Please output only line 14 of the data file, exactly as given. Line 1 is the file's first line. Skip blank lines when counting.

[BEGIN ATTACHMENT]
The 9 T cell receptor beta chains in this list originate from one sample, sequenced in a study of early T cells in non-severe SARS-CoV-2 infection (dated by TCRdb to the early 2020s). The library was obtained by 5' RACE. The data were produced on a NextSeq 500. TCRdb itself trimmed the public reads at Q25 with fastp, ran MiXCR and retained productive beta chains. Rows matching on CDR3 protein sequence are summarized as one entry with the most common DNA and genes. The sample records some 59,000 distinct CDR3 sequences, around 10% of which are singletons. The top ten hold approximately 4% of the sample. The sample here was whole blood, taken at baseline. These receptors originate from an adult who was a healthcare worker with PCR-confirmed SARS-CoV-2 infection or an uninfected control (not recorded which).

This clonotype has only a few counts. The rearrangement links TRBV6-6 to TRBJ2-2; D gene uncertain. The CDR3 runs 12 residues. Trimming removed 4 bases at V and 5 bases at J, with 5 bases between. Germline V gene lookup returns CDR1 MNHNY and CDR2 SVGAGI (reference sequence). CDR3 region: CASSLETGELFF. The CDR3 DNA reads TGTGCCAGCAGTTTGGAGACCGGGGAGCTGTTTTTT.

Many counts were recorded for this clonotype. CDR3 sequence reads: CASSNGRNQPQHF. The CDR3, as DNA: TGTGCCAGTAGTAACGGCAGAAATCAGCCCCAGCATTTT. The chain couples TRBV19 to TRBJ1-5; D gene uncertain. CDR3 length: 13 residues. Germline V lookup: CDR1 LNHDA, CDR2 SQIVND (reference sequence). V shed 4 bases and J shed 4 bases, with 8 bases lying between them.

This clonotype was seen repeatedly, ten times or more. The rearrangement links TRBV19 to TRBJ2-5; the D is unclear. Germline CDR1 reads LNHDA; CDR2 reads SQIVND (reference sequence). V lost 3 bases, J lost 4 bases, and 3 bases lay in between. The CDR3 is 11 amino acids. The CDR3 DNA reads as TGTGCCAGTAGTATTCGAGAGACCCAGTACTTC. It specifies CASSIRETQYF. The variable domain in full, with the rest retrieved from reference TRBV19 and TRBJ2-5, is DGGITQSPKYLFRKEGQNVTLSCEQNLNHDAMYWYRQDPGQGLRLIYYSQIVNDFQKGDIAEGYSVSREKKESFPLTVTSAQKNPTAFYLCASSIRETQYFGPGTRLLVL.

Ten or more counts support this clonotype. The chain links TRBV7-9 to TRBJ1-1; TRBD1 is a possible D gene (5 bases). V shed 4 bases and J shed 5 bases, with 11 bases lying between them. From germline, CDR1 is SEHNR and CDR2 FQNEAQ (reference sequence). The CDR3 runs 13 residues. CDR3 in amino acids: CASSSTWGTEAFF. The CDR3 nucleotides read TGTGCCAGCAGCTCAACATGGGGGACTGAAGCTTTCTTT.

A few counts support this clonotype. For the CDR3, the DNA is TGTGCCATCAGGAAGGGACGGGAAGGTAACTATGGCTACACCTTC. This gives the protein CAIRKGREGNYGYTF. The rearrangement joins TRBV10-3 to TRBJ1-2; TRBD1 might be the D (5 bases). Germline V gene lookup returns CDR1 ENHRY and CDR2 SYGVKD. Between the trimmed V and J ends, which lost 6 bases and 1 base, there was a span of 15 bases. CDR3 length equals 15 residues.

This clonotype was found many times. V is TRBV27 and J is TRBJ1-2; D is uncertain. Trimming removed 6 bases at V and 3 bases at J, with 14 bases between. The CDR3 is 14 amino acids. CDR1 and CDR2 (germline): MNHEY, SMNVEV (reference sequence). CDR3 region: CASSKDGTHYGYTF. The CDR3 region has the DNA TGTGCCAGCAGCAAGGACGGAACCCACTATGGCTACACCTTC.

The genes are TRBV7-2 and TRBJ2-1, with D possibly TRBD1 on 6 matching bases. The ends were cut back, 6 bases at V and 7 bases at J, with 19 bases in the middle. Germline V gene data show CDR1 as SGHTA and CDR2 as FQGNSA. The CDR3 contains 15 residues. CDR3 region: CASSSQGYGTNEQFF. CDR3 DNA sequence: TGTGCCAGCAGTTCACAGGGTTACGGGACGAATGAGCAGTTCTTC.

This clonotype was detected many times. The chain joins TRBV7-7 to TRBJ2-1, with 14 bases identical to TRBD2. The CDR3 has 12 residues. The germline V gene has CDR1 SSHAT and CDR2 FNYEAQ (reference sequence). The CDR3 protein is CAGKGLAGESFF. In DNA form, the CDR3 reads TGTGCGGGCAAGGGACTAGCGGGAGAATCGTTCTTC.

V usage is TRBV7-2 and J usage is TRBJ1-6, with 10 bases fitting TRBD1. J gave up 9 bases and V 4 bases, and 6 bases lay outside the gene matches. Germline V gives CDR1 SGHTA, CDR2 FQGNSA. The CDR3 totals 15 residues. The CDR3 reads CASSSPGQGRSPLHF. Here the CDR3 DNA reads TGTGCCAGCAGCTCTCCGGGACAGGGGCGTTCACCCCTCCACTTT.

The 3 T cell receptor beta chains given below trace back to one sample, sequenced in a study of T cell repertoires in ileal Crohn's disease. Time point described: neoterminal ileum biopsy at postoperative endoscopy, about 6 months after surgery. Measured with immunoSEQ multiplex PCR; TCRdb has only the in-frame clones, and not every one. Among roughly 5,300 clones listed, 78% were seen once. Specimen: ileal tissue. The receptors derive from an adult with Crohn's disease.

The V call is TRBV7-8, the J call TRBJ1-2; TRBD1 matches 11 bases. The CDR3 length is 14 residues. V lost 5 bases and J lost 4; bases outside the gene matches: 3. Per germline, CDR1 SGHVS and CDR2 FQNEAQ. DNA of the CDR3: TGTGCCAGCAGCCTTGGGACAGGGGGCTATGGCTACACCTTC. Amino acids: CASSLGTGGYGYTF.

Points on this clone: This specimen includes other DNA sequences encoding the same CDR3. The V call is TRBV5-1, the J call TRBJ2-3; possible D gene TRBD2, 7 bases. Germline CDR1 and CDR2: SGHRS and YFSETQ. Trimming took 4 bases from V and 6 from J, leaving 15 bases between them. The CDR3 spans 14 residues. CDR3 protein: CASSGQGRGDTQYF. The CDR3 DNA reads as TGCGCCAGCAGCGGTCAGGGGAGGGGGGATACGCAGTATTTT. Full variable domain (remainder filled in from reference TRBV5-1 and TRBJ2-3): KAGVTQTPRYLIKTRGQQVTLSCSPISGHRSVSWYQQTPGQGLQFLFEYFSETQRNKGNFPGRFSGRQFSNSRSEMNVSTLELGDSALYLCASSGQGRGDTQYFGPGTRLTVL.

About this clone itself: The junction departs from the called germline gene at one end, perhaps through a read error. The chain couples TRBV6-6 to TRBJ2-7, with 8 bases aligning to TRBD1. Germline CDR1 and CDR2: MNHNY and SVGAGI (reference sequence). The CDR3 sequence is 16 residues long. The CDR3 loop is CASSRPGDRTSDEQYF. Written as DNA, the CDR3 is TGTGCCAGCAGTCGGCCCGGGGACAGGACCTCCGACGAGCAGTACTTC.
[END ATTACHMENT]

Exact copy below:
About this clone itself: The junction departs from the called germline gene at one end, perhaps through a read error. The chain couples TRBV6-6 to TRBJ2-7, with 8 bases aligning to TRBD1. Germline CDR1 and CDR2: MNHNY and SVGAGI (reference sequence). The CDR3 sequence is 16 residues long. The CDR3 loop is CASSRPGDRTSDEQYF. Written as DNA, the CDR3 is TGTGCCAGCAGTCGGCCCGGGGACAGGACCTCCGACGAGCAGTACTTC.